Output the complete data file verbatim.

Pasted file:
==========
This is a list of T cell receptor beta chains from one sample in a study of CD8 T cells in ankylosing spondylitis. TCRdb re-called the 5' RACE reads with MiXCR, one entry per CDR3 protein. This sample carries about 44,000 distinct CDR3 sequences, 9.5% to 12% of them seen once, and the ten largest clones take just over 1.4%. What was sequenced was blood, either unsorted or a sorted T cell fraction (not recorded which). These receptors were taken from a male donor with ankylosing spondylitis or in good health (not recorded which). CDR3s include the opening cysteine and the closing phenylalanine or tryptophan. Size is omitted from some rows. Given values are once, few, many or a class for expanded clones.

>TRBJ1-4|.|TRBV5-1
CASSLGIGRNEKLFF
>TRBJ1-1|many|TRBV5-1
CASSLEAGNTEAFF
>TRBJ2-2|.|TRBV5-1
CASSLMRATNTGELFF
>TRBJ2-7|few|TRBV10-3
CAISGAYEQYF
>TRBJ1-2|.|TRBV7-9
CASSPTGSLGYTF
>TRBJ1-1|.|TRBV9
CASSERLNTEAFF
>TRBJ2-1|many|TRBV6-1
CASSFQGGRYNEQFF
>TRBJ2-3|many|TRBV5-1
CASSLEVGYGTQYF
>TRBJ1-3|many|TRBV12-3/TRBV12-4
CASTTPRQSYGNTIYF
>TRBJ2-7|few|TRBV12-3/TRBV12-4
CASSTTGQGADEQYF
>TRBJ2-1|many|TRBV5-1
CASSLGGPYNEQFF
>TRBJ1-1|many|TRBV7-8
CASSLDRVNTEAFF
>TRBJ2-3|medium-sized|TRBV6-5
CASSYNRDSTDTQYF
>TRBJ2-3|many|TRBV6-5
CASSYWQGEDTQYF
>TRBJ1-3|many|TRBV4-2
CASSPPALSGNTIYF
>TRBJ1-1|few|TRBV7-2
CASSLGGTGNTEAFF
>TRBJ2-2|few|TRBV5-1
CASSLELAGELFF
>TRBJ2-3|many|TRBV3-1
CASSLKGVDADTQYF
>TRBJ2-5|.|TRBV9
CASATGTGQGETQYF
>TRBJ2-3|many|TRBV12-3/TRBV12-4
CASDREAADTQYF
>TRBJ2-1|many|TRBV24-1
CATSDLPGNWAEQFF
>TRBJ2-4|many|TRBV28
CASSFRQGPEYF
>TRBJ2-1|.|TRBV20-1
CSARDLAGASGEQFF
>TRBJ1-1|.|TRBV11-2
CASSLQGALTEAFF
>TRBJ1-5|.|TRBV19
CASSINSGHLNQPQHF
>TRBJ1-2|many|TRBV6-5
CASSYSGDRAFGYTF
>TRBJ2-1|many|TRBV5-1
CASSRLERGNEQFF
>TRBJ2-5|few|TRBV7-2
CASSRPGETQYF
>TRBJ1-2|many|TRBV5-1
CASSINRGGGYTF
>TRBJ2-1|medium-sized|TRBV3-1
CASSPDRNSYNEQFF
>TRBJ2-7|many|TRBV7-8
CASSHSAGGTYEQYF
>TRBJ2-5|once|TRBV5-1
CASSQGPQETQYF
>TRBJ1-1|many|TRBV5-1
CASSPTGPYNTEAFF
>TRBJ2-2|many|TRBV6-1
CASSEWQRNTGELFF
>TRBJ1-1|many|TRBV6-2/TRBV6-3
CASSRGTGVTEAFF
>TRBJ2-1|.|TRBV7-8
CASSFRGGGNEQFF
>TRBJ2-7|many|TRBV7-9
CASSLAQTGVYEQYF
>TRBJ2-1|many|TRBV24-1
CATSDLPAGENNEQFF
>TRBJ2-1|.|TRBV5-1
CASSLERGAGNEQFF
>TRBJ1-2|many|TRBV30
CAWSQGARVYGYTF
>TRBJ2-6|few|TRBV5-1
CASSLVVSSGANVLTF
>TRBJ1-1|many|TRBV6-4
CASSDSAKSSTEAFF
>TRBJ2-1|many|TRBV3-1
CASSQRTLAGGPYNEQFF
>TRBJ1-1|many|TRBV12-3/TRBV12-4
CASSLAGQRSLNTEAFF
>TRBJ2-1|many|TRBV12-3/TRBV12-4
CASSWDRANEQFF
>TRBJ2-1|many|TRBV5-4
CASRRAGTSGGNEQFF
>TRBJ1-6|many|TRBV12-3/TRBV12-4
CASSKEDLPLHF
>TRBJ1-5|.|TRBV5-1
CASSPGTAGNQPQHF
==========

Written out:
This is a list of T cell receptor beta chains from one sample in a study of CD8 T cells in ankylosing spondylitis. TCRdb re-called the 5' RACE reads with MiXCR, one entry per CDR3 protein. This sample carries about 44,000 distinct CDR3 sequences, 9.5% to 12% of them seen once, and the ten largest clones take just over 1.4%. What was sequenced was blood, either unsorted or a sorted T cell fraction (not recorded which). These receptors were taken from a male donor with ankylosing spondylitis or in good health (not recorded which). CDR3s include the opening cysteine and the closing phenylalanine or tryptophan. Size is omitted from some rows. Given values are once, few, many or a class for expanded clones.

>TRBJ1-4|.|TRBV5-1
CASSLGIGRNEKLFF
>TRBJ1-1|many|TRBV5-1
CASSLEAGNTEAFF
>TRBJ2-2|.|TRBV5-1
CASSLMRATNTGELFF
>TRBJ2-7|few|TRBV10-3
CAISGAYEQYF
>TRBJ1-2|.|TRBV7-9
CASSPTGSLGYTF
>TRBJ1-1|.|TRBV9
CASSERLNTEAFF
>TRBJ2-1|many|TRBV6-1
CASSFQGGRYNEQFF
>TRBJ2-3|many|TRBV5-1
CASSLEVGYGTQYF
>TRBJ1-3|many|TRBV12-3/TRBV12-4
CASTTPRQSYGNTIYF
>TRBJ2-7|few|TRBV12-3/TRBV12-4
CASSTTGQGADEQYF
>TRBJ2-1|many|TRBV5-1
CASSLGGPYNEQFF
>TRBJ1-1|many|TRBV7-8
CASSLDRVNTEAFF
>TRBJ2-3|medium-sized|TRBV6-5
CASSYNRDSTDTQYF
>TRBJ2-3|many|TRBV6-5
CASSYWQGEDTQYF
>TRBJ1-3|many|TRBV4-2
CASSPPALSGNTIYF
>TRBJ1-1|few|TRBV7-2
CASSLGGTGNTEAFF
>TRBJ2-2|few|TRBV5-1
CASSLELAGELFF
>TRBJ2-3|many|TRBV3-1
CASSLKGVDADTQYF
>TRBJ2-5|.|TRBV9
CASATGTGQGETQYF
>TRBJ2-3|many|TRBV12-3/TRBV12-4
CASDREAADTQYF
>TRBJ2-1|many|TRBV24-1
CATSDLPGNWAEQFF
>TRBJ2-4|many|TRBV28
CASSFRQGPEYF
>TRBJ2-1|.|TRBV20-1
CSARDLAGASGEQFF
>TRBJ1-1|.|TRBV11-2
CASSLQGALTEAFF
>TRBJ1-5|.|TRBV19
CASSINSGHLNQPQHF
>TRBJ1-2|many|TRBV6-5
CASSYSGDRAFGYTF
>TRBJ2-1|many|TRBV5-1
CASSRLERGNEQFF
>TRBJ2-5|few|TRBV7-2
CASSRPGETQYF
>TRBJ1-2|many|TRBV5-1
CASSINRGGGYTF
>TRBJ2-1|medium-sized|TRBV3-1
CASSPDRNSYNEQFF
>TRBJ2-7|many|TRBV7-8
CASSHSAGGTYEQYF
>TRBJ2-5|once|TRBV5-1
CASSQGPQETQYF
>TRBJ1-1|many|TRBV5-1
CASSPTGPYNTEAFF
>TRBJ2-2|many|TRBV6-1
CASSEWQRNTGELFF
>TRBJ1-1|many|TRBV6-2/TRBV6-3
CASSRGTGVTEAFF
>TRBJ2-1|.|TRBV7-8
CASSFRGGGNEQFF
>TRBJ2-7|many|TRBV7-9
CASSLAQTGVYEQYF
>TRBJ2-1|many|TRBV24-1
CATSDLPAGENNEQFF
>TRBJ2-1|.|TRBV5-1
CASSLERGAGNEQFF
>TRBJ1-2|many|TRBV30
CAWSQGARVYGYTF
>TRBJ2-6|few|TRBV5-1
CASSLVVSSGANVLTF
>TRBJ1-1|many|TRBV6-4
CASSDSAKSSTEAFF
>TRBJ2-1|many|TRBV3-1
CASSQRTLAGGPYNEQFF
>TRBJ1-1|many|TRBV12-3/TRBV12-4
CASSLAGQRSLNTEAFF
>TRBJ2-1|many|TRBV12-3/TRBV12-4
CASSWDRANEQFF
>TRBJ2-1|many|TRBV5-4
CASRRAGTSGGNEQFF
>TRBJ1-6|many|TRBV12-3/TRBV12-4
CASSKEDLPLHF
>TRBJ1-5|.|TRBV5-1
CASSPGTAGNQPQHF